6a. By Competition Committee; to amend Rule 15, Section 2 for one year only to expand the reviewable plays in instant replay to include all fouls for pass interference, roughing the passer, and unnecessary contact against a player who is in a defenseless posture; also expands automatic replay reviews to include scoring plays and turnovers negated by a foul, and any Try attempt (extra point or two-point conversion).

7. By Kansas City Chiefs; to amend Rule 16 to (1) allow both teams the opportunity to possess the ball at least one time in overtime, even if the first team to possess the ball in overtime scores a touchdown; (2) eliminate overtime for preseason; and (3) eliminate overtime coin toss so that winner of initial coin toss to begin game may choose whether to kick or receive, or which goal to defend.

8. By Denver; to amend Rule 6, Section 1, Article 1 to provide an alternative to the onside kick that would allow a team who is trailing in the game an opportunity to maintain possession of the ball after scoring

9. By Washington; to amend Rule 15, Section 2 to subject all plays that occur during a game to coaches’ challenge by teams or review by the Officiating department in the instant replay system.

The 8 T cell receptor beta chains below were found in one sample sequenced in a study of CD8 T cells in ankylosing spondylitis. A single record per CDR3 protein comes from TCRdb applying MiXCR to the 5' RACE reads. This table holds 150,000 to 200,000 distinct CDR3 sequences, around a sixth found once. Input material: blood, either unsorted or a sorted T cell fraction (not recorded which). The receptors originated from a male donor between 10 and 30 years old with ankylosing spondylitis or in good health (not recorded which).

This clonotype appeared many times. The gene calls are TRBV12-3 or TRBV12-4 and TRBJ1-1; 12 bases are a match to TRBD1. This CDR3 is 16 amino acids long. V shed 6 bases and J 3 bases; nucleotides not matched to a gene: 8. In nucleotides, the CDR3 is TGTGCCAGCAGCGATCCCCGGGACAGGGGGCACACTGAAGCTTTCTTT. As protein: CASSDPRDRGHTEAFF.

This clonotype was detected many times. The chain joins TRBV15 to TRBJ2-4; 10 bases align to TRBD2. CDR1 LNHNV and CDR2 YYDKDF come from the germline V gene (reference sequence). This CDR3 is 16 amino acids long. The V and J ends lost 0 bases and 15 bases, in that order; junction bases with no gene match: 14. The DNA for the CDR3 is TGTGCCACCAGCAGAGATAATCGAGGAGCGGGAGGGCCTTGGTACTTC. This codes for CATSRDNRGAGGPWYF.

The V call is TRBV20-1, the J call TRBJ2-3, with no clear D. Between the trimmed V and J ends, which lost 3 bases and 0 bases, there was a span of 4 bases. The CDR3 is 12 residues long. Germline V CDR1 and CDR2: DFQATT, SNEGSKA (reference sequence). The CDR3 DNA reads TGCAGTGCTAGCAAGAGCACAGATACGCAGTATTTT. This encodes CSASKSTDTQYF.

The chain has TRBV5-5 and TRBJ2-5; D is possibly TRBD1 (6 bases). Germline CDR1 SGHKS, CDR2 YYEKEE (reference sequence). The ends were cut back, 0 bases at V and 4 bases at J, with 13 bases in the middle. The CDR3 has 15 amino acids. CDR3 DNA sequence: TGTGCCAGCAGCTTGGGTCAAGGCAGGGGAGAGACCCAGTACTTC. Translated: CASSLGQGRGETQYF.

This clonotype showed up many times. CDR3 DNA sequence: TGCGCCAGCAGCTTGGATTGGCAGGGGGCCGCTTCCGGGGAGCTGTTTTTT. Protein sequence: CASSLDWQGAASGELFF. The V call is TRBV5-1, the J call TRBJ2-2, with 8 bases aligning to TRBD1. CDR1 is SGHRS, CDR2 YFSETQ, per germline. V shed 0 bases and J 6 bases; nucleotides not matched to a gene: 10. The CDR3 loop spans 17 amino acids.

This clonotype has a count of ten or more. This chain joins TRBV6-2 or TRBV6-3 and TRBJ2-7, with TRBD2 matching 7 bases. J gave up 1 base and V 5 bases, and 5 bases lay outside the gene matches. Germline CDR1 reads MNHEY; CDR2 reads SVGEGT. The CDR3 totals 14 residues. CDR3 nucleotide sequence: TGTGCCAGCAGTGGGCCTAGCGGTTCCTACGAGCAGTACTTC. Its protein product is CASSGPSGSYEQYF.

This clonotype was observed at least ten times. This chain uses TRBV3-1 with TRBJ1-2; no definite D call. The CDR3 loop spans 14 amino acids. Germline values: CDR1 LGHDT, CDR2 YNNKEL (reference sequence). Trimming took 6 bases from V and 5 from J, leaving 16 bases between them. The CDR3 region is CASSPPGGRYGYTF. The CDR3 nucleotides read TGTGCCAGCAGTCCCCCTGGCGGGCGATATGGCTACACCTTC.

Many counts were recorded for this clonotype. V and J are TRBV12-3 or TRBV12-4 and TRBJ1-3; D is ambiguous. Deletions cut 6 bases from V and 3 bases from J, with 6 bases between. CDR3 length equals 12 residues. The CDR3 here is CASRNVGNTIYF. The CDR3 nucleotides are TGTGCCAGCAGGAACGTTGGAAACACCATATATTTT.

10. By Washington; to amend Rule 15, Section 2, Article 5 to add review of personal fouls as reviewable plays in the instant replay system.

11. By Kansas City; to amend Rule 15, Section 2, to add review of personal fouls (called or not called on the field) as plays subject to coaches’ challenge in the instant replay system.

12. By Carolina, Los Angeles Rams, Philadelphia, and Seattle; to amend Rule 15, Section 2, to add review of designated player safety-related fouls (called or not called on the field) as plays subject to coaches’ challenge in the instant replay system.

13. By Philadelphia; to amend Rule 15, Section 2, to add scoring plays and turnovers negated by a foul to be subject to automatic review in the instant replay system.

14. By Denver; to amend Rule 15, Section 2, to add all fourth down plays that are spotted short of the line to gain or goal line to be subject to automatic review in the instant replay system.